Dogs and cats that play all day during the cool months may find themselves slowing down when it's hot outside. Don't push them too hard during the summer. Be particularly aware of dogs with dark coats as they get hotter faster. Pets don't know their own limits, and can overheat quickly. We have to know when to put the brakes on them. Most dogs and cats will naturally eat less during the summer months, so don't be alarmed if your pets appetite falls off a little bit. Pets don't expend as much energy keeping their bodies warm, so they need less food. When the temperatures rise take your pet to the groomer for a summer haircut. While a long coat may look hot, in many cases the coat helps insulate the pet and keeps him cooler. It's okay to give them a slight trim. Just don't give him a buzz cut unless that's his normal style.
Is it too hot to take my dog along today?
Common sense tells most people that leaving their pet inside a parked vehicle on a hot, summer day could be dangerous after an extended period of time. But most people don't realize that the temperature can skyrocket after just a few minutes. Parking in the shade or leaving the windows cracked does little to alleviate this pressure cooker.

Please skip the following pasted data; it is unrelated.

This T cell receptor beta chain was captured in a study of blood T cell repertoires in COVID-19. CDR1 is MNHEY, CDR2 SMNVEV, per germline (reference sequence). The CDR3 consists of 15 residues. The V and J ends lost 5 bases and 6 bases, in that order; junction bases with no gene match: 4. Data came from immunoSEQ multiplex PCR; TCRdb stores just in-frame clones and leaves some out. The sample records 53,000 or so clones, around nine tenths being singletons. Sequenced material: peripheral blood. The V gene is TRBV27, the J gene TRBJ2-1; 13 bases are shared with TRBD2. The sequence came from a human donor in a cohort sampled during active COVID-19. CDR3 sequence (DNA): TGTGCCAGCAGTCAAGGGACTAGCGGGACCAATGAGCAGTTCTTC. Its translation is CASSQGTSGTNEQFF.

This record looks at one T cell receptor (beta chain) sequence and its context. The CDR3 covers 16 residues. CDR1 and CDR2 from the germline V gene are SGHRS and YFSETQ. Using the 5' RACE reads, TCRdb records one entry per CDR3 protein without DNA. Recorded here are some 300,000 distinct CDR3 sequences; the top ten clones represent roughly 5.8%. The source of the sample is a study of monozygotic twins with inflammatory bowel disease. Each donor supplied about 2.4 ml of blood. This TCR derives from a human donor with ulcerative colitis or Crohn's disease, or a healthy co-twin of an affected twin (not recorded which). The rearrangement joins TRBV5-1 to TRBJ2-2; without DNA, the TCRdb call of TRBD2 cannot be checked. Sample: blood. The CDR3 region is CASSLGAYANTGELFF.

On a warm, sunny day windows collect light, trapping heat inside the vehicle, and pushing the temperature inside to dangerous levels. On an 85-degree Fahrenheit day, for example, the temperature inside a car with the windows opened slightly can reach 102 degrees within ten minutes. After 30 minutes, the temperature will reach 120 degrees. At 110 degrees, pets are in danger of heatstroke. On hot and humid days, the temperature in a car parked in direct sunlight can rise more than 30 degrees per minute, and quickly become lethal.
Pets, more so than humans, are susceptible to overheating. While people can roll down windows, turn on the air conditioner or exit the vehicle when they become too hot, pets cannot. And pets are much less efficient at cooling themselves than people are.